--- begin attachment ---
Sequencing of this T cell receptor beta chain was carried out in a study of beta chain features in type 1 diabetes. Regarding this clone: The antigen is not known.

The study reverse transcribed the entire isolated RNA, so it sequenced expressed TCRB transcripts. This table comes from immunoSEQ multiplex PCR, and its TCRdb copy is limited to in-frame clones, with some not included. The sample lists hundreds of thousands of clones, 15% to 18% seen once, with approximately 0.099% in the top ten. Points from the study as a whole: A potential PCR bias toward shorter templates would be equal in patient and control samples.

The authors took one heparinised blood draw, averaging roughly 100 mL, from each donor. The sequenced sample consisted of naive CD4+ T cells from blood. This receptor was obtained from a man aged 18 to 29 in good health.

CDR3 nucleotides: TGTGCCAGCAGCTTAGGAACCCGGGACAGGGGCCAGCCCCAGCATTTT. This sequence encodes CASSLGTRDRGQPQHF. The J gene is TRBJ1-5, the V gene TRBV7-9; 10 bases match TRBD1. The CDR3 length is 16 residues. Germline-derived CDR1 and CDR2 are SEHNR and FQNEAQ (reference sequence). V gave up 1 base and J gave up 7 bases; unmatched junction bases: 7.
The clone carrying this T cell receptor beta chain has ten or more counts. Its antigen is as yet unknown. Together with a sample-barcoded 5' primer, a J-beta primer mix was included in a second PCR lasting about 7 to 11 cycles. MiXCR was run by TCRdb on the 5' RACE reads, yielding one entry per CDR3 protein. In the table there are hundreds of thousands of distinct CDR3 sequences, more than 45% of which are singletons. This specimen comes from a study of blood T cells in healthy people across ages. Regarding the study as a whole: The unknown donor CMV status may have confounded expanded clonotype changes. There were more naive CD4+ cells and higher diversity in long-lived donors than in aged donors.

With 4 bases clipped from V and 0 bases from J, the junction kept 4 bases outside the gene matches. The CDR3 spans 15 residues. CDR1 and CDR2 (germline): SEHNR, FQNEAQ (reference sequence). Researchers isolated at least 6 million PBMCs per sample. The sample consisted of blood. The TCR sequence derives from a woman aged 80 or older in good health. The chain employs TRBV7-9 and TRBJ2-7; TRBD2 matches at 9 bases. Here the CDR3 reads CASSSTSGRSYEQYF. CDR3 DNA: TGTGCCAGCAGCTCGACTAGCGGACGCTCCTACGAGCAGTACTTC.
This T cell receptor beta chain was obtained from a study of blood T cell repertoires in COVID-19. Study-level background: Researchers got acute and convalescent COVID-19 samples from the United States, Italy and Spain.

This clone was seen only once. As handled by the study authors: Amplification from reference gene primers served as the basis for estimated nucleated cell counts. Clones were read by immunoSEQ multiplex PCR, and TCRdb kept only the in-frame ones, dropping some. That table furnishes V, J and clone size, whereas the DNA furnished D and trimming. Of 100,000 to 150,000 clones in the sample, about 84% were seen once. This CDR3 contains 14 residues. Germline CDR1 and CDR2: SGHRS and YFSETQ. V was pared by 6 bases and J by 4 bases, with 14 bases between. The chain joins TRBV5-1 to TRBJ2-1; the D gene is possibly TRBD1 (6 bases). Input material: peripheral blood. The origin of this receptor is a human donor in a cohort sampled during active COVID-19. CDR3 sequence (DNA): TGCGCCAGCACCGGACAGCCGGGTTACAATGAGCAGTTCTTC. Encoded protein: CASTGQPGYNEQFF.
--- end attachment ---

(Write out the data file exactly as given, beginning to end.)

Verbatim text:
Sequencing of this T cell receptor beta chain was carried out in a study of beta chain features in type 1 diabetes. Regarding this clone: The antigen is not known.

The study reverse transcribed the entire isolated RNA, so it sequenced expressed TCRB transcripts. This table comes from immunoSEQ multiplex PCR, and its TCRdb copy is limited to in-frame clones, with some not included. The sample lists hundreds of thousands of clones, 15% to 18% seen once, with approximately 0.099% in the top ten. Points from the study as a whole: A potential PCR bias toward shorter templates would be equal in patient and control samples.

The authors took one heparinised blood draw, averaging roughly 100 mL, from each donor. The sequenced sample consisted of naive CD4+ T cells from blood. This receptor was obtained from a man aged 18 to 29 in good health.

CDR3 nucleotides: TGTGCCAGCAGCTTAGGAACCCGGGACAGGGGCCAGCCCCAGCATTTT. This sequence encodes CASSLGTRDRGQPQHF. The J gene is TRBJ1-5, the V gene TRBV7-9; 10 bases match TRBD1. The CDR3 length is 16 residues. Germline-derived CDR1 and CDR2 are SEHNR and FQNEAQ (reference sequence). V gave up 1 base and J gave up 7 bases; unmatched junction bases: 7.
The clone carrying this T cell receptor beta chain has ten or more counts. Its antigen is as yet unknown. Together with a sample-barcoded 5' primer, a J-beta primer mix was included in a second PCR lasting about 7 to 11 cycles. MiXCR was run by TCRdb on the 5' RACE reads, yielding one entry per CDR3 protein. In the table there are hundreds of thousands of distinct CDR3 sequences, more than 45% of which are singletons. This specimen comes from a study of blood T cells in healthy people across ages. Regarding the study as a whole: The unknown donor CMV status may have confounded expanded clonotype changes. There were more naive CD4+ cells and higher diversity in long-lived donors than in aged donors.

With 4 bases clipped from V and 0 bases from J, the junction kept 4 bases outside the gene matches. The CDR3 spans 15 residues. CDR1 and CDR2 (germline): SEHNR, FQNEAQ (reference sequence). Researchers isolated at least 6 million PBMCs per sample. The sample consisted of blood. The TCR sequence derives from a woman aged 80 or older in good health. The chain employs TRBV7-9 and TRBJ2-7; TRBD2 matches at 9 bases. Here the CDR3 reads CASSSTSGRSYEQYF. CDR3 DNA: TGTGCCAGCAGCTCGACTAGCGGACGCTCCTACGAGCAGTACTTC.
This T cell receptor beta chain was obtained from a study of blood T cell repertoires in COVID-19. Study-level background: Researchers got acute and convalescent COVID-19 samples from the United States, Italy and Spain.

This clone was seen only once. As handled by the study authors: Amplification from reference gene primers served as the basis for estimated nucleated cell counts. Clones were read by immunoSEQ multiplex PCR, and TCRdb kept only the in-frame ones, dropping some. That table furnishes V, J and clone size, whereas the DNA furnished D and trimming. Of 100,000 to 150,000 clones in the sample, about 84% were seen once. This CDR3 contains 14 residues. Germline CDR1 and CDR2: SGHRS and YFSETQ. V was pared by 6 bases and J by 4 bases, with 14 bases between. The chain joins TRBV5-1 to TRBJ2-1; the D gene is possibly TRBD1 (6 bases). Input material: peripheral blood. The origin of this receptor is a human donor in a cohort sampled during active COVID-19. CDR3 sequence (DNA): TGCGCCAGCACCGGACAGCCGGGTTACAATGAGCAGTTCTTC. Encoded protein: CASTGQPGYNEQFF.